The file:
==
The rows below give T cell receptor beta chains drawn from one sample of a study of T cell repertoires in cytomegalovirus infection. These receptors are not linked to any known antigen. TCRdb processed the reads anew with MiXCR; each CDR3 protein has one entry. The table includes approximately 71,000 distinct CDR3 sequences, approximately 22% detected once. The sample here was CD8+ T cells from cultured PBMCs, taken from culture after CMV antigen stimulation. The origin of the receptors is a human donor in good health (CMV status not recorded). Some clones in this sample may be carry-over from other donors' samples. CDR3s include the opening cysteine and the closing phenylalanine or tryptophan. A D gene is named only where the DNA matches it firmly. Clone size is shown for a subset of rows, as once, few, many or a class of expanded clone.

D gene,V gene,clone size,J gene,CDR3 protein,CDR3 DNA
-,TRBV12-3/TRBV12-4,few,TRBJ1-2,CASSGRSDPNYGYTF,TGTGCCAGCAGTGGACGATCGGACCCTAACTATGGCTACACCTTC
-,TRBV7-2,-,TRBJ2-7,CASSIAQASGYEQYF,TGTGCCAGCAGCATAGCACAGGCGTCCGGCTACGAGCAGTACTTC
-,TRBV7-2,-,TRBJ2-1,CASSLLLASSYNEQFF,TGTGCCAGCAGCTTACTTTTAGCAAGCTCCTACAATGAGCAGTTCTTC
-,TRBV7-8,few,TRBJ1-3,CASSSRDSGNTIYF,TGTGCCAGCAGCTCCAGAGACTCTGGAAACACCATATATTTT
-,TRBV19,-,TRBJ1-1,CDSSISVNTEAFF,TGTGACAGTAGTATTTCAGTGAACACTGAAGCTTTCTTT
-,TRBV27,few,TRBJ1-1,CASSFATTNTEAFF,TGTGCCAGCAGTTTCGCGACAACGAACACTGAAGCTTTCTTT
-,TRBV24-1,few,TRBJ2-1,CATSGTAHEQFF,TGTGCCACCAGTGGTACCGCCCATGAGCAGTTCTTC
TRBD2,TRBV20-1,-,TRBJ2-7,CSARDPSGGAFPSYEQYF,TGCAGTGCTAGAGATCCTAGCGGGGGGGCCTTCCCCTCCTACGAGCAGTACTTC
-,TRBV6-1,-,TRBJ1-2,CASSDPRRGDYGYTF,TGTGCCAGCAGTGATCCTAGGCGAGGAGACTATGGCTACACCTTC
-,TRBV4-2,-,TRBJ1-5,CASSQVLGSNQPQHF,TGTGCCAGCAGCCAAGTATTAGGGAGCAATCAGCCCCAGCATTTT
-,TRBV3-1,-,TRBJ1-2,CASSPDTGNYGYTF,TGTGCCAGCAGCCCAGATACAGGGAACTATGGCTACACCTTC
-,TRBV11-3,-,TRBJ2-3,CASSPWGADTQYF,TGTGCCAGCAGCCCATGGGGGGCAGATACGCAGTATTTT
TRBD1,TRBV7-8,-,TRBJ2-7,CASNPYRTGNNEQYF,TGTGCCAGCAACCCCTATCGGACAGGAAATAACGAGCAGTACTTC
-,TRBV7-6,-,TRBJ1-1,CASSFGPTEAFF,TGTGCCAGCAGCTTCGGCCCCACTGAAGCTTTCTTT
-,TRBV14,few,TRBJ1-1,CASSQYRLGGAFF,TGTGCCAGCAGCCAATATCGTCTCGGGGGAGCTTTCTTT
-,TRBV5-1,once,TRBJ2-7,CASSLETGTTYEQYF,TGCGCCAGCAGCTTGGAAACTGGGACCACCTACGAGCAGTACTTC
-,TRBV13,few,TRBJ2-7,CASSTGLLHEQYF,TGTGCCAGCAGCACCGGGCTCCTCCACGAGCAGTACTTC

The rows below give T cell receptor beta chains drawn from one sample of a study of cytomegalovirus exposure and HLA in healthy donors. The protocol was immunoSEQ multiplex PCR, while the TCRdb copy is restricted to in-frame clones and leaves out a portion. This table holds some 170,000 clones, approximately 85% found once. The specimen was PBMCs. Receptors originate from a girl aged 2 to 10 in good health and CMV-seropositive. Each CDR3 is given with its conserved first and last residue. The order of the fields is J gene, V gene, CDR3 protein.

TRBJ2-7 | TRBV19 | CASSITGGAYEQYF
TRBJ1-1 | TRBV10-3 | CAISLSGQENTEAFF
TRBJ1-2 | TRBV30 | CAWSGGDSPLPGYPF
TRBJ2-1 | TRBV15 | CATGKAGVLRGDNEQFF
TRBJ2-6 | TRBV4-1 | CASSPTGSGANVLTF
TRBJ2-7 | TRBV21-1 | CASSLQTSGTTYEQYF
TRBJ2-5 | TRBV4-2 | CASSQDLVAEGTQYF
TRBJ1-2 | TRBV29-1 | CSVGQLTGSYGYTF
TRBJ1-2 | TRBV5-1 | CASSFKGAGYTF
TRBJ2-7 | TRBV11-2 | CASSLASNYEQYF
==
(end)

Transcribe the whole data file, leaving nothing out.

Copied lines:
The rows below give T cell receptor beta chains drawn from one sample of a study of T cell repertoires in cytomegalovirus infection. These receptors are not linked to any known antigen. TCRdb processed the reads anew with MiXCR; each CDR3 protein has one entry. The table includes approximately 71,000 distinct CDR3 sequences, approximately 22% detected once. The sample here was CD8+ T cells from cultured PBMCs, taken from culture after CMV antigen stimulation. The origin of the receptors is a human donor in good health (CMV status not recorded). Some clones in this sample may be carry-over from other donors' samples. CDR3s include the opening cysteine and the closing phenylalanine or tryptophan. A D gene is named only where the DNA matches it firmly. Clone size is shown for a subset of rows, as once, few, many or a class of expanded clone.

D gene,V gene,clone size,J gene,CDR3 protein,CDR3 DNA
-,TRBV12-3/TRBV12-4,few,TRBJ1-2,CASSGRSDPNYGYTF,TGTGCCAGCAGTGGACGATCGGACCCTAACTATGGCTACACCTTC
-,TRBV7-2,-,TRBJ2-7,CASSIAQASGYEQYF,TGTGCCAGCAGCATAGCACAGGCGTCCGGCTACGAGCAGTACTTC
-,TRBV7-2,-,TRBJ2-1,CASSLLLASSYNEQFF,TGTGCCAGCAGCTTACTTTTAGCAAGCTCCTACAATGAGCAGTTCTTC
-,TRBV7-8,few,TRBJ1-3,CASSSRDSGNTIYF,TGTGCCAGCAGCTCCAGAGACTCTGGAAACACCATATATTTT
-,TRBV19,-,TRBJ1-1,CDSSISVNTEAFF,TGTGACAGTAGTATTTCAGTGAACACTGAAGCTTTCTTT
-,TRBV27,few,TRBJ1-1,CASSFATTNTEAFF,TGTGCCAGCAGTTTCGCGACAACGAACACTGAAGCTTTCTTT
-,TRBV24-1,few,TRBJ2-1,CATSGTAHEQFF,TGTGCCACCAGTGGTACCGCCCATGAGCAGTTCTTC
TRBD2,TRBV20-1,-,TRBJ2-7,CSARDPSGGAFPSYEQYF,TGCAGTGCTAGAGATCCTAGCGGGGGGGCCTTCCCCTCCTACGAGCAGTACTTC
-,TRBV6-1,-,TRBJ1-2,CASSDPRRGDYGYTF,TGTGCCAGCAGTGATCCTAGGCGAGGAGACTATGGCTACACCTTC
-,TRBV4-2,-,TRBJ1-5,CASSQVLGSNQPQHF,TGTGCCAGCAGCCAAGTATTAGGGAGCAATCAGCCCCAGCATTTT
-,TRBV3-1,-,TRBJ1-2,CASSPDTGNYGYTF,TGTGCCAGCAGCCCAGATACAGGGAACTATGGCTACACCTTC
-,TRBV11-3,-,TRBJ2-3,CASSPWGADTQYF,TGTGCCAGCAGCCCATGGGGGGCAGATACGCAGTATTTT
TRBD1,TRBV7-8,-,TRBJ2-7,CASNPYRTGNNEQYF,TGTGCCAGCAACCCCTATCGGACAGGAAATAACGAGCAGTACTTC
-,TRBV7-6,-,TRBJ1-1,CASSFGPTEAFF,TGTGCCAGCAGCTTCGGCCCCACTGAAGCTTTCTTT
-,TRBV14,few,TRBJ1-1,CASSQYRLGGAFF,TGTGCCAGCAGCCAATATCGTCTCGGGGGAGCTTTCTTT
-,TRBV5-1,once,TRBJ2-7,CASSLETGTTYEQYF,TGCGCCAGCAGCTTGGAAACTGGGACCACCTACGAGCAGTACTTC
-,TRBV13,few,TRBJ2-7,CASSTGLLHEQYF,TGTGCCAGCAGCACCGGGCTCCTCCACGAGCAGTACTTC

The rows below give T cell receptor beta chains drawn from one sample of a study of cytomegalovirus exposure and HLA in healthy donors. The protocol was immunoSEQ multiplex PCR, while the TCRdb copy is restricted to in-frame clones and leaves out a portion. This table holds some 170,000 clones, approximately 85% found once. The specimen was PBMCs. Receptors originate from a girl aged 2 to 10 in good health and CMV-seropositive. Each CDR3 is given with its conserved first and last residue. The order of the fields is J gene, V gene, CDR3 protein.

TRBJ2-7 | TRBV19 | CASSITGGAYEQYF
TRBJ1-1 | TRBV10-3 | CAISLSGQENTEAFF
TRBJ1-2 | TRBV30 | CAWSGGDSPLPGYPF
TRBJ2-1 | TRBV15 | CATGKAGVLRGDNEQFF
TRBJ2-6 | TRBV4-1 | CASSPTGSGANVLTF
TRBJ2-7 | TRBV21-1 | CASSLQTSGTTYEQYF
TRBJ2-5 | TRBV4-2 | CASSQDLVAEGTQYF
TRBJ1-2 | TRBV29-1 | CSVGQLTGSYGYTF
TRBJ1-2 | TRBV5-1 | CASSFKGAGYTF
TRBJ2-7 | TRBV11-2 | CASSLASNYEQYF